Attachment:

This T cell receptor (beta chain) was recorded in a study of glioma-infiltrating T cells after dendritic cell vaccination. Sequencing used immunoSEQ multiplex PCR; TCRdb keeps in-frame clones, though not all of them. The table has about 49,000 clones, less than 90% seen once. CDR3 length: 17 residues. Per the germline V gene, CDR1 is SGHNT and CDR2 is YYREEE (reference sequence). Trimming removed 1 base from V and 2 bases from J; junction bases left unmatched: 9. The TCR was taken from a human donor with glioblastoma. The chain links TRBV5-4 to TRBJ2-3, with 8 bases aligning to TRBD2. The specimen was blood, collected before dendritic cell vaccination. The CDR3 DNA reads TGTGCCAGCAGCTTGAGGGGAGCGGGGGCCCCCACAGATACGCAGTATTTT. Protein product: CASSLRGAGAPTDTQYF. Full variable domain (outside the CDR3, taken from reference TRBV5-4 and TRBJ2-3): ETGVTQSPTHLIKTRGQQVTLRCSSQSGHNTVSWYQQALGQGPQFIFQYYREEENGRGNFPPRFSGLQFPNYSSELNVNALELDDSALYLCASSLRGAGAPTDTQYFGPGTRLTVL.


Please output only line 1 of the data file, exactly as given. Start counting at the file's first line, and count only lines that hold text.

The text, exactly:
This T cell receptor (beta chain) was recorded in a study of glioma-infiltrating T cells after dendritic cell vaccination. Sequencing used immunoSEQ multiplex PCR; TCRdb keeps in-frame clones, though not all of them. The table has about 49,000 clones, less than 90% seen once. CDR3 length: 17 residues. Per the germline V gene, CDR1 is SGHNT and CDR2 is YYREEE (reference sequence). Trimming removed 1 base from V and 2 bases from J; junction bases left unmatched: 9. The TCR was taken from a human donor with glioblastoma. The chain links TRBV5-4 to TRBJ2-3, with 8 bases aligning to TRBD2. The specimen was blood, collected before dendritic cell vaccination. The CDR3 DNA reads TGTGCCAGCAGCTTGAGGGGAGCGGGGGCCCCCACAGATACGCAGTATTTT. Protein product: CASSLRGAGAPTDTQYF. Full variable domain (outside the CDR3, taken from reference TRBV5-4 and TRBJ2-3): ETGVTQSPTHLIKTRGQQVTLRCSSQSGHNTVSWYQQALGQGPQFIFQYYREEENGRGNFPPRFSGLQFPNYSSELNVNALELDDSALYLCASSLRGAGAPTDTQYFGPGTRLTVL.